by Takeuchi Keishu (1847 - 1915)
The Kuchi-e Tradition - Kuchi-e prints are woodblock frontispiece illustrations used in the publication of Japanese novels and magazines around the turn of the 20th century. Most kuchi-e prints were illustrations of bijin and continued the tradition of idealized beauties in Japanese art. The subjects, however, have a decidedly Meiji era feel about them and reflect the artistic movement towards more western design. Kuchi-e prints typcially have one or two vertical folds, because of their insertion in a magazine or book as an illustrative print.
Much interest has been generated in the subject since the publication in 2000 of Helen Merritt and Nanako Yamada's groundbreaking book, "Woodblock Kuchi-e Prints: Reflections of Meiji Culture." Kuchi-e prints have become highly sought after and collected by the serious collector.
Comments - Lovely kuchi-e design of a beauty enjoying an afternoon ride in a boat. She trails her hand in the water, her kimono sleeve caught between her teeth to keep it from getting wet. A Western style umbrella rests in the front of the boat, and leafy branches with delicate pink blossoms hang overhead. Includes burnishing on the hair. A charming illustration for the novel "Pledge at the Pond" (Kohan no Chikai), which appeared in Bungei Kurabu magazine. This image appears on page 114 of Helen Merritt and Nanako Yamada's recent book, "Woodblock Kuchi-e Prints: Reflections of Meiji Culture."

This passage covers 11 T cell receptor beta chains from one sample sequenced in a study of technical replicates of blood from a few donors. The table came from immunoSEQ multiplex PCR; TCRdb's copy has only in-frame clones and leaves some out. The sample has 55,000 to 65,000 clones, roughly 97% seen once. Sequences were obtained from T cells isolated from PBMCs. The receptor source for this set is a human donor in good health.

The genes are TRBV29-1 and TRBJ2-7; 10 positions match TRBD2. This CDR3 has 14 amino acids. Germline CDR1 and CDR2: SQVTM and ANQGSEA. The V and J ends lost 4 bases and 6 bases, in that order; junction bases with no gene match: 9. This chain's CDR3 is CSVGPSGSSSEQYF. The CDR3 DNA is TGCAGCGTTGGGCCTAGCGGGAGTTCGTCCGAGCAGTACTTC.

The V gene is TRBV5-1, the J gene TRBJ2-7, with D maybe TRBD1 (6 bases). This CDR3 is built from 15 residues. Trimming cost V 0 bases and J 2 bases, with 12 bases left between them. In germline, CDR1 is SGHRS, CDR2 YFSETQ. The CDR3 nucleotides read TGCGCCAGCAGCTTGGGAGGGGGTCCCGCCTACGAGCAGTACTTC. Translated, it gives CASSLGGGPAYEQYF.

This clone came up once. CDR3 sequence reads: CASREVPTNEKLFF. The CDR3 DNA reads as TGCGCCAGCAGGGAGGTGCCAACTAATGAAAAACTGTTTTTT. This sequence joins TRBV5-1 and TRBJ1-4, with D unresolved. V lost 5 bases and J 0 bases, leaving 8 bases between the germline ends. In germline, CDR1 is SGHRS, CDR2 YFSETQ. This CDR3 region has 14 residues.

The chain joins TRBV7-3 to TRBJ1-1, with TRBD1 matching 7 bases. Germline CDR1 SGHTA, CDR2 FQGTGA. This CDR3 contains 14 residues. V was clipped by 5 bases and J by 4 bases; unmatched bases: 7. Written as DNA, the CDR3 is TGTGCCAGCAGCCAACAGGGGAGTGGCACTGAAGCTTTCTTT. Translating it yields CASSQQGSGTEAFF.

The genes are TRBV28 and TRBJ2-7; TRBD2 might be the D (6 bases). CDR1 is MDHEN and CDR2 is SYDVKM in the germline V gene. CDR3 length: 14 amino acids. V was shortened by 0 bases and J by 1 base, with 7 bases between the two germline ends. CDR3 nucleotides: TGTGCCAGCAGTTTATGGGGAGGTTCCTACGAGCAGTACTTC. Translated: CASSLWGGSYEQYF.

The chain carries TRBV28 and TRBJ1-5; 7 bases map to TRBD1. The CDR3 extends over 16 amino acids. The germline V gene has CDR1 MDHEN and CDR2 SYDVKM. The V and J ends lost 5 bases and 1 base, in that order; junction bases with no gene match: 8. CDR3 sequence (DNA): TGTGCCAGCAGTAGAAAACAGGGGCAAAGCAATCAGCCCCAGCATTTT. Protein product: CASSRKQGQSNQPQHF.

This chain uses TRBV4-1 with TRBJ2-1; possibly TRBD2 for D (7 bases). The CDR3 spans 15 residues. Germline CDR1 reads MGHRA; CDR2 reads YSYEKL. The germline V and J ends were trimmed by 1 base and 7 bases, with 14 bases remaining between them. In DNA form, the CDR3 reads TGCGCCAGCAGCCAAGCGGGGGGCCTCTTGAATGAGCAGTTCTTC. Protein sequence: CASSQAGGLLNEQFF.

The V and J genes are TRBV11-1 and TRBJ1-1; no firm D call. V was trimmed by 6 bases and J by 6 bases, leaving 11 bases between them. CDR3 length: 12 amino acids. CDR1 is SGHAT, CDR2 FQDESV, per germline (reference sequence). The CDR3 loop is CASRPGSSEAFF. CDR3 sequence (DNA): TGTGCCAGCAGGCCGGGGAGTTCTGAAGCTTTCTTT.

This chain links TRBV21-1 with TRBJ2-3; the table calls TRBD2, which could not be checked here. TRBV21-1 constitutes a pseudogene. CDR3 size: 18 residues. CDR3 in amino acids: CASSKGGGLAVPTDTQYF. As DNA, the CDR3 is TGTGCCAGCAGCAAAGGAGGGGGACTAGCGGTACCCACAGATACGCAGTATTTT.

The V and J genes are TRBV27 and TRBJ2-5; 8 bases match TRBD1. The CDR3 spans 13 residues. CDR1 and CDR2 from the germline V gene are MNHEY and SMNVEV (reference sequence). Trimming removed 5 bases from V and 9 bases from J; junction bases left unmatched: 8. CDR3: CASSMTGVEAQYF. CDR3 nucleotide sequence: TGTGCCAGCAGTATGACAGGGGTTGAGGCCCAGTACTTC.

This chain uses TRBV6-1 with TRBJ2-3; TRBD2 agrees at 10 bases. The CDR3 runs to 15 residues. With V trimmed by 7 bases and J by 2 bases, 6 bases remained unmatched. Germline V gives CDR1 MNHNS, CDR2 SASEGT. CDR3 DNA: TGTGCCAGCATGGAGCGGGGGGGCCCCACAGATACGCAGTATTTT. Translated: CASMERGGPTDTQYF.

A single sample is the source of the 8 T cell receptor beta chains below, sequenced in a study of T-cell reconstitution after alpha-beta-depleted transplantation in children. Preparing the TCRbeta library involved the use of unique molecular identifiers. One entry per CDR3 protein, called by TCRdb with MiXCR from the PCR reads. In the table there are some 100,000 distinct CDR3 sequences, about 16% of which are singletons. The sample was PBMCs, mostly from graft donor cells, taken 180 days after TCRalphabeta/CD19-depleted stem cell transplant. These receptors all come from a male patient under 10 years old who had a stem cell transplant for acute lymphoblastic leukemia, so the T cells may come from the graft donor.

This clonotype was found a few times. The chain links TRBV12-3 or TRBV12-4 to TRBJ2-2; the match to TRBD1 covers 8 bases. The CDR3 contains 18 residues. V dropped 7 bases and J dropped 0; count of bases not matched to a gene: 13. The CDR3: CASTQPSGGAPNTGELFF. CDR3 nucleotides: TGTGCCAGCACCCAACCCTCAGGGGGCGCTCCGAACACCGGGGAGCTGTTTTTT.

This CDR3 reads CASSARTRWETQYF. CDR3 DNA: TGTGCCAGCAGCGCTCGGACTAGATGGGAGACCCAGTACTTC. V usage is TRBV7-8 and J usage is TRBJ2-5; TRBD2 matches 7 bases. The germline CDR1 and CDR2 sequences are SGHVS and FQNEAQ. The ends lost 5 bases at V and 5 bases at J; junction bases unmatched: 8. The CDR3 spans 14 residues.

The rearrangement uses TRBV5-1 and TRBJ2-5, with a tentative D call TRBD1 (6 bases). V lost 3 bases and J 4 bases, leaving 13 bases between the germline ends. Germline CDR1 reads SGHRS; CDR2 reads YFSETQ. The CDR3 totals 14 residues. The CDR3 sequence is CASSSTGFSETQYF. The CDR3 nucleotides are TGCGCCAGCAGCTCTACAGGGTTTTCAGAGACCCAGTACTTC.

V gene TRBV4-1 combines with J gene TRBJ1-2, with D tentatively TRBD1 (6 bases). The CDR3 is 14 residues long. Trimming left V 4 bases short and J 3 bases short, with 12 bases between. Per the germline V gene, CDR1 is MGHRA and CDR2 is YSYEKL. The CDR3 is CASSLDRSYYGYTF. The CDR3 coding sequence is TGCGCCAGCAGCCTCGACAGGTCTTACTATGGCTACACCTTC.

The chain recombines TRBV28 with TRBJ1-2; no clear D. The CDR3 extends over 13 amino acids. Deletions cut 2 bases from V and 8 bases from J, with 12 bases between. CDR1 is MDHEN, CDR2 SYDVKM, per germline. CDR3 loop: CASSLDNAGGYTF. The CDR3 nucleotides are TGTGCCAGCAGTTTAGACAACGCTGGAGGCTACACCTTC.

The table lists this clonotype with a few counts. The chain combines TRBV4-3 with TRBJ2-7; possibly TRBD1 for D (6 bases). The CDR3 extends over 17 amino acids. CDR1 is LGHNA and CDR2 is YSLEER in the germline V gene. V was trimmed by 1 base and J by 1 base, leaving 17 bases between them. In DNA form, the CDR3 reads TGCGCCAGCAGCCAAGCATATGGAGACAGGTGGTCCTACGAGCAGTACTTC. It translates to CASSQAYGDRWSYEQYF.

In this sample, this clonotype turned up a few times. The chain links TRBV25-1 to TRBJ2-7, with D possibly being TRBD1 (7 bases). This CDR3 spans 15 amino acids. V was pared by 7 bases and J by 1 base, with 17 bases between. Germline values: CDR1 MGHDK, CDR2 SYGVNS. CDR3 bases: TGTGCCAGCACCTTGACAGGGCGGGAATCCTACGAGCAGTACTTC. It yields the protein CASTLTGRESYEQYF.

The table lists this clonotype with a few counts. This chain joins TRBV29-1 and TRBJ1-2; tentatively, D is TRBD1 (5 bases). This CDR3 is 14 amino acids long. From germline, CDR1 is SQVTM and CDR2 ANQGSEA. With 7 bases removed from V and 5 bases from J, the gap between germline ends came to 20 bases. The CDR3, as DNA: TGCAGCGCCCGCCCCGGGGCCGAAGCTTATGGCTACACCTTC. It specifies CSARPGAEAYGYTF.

Artist - Takeuchi Keishu (1847 - 1915)
Image Size - 8 1/4" x 11 5/8" + top margin as shown
Condition - This print with excellent color and detail as shown. Vertical folds. Creasing, slight toning and soiling. Please see photos for details.
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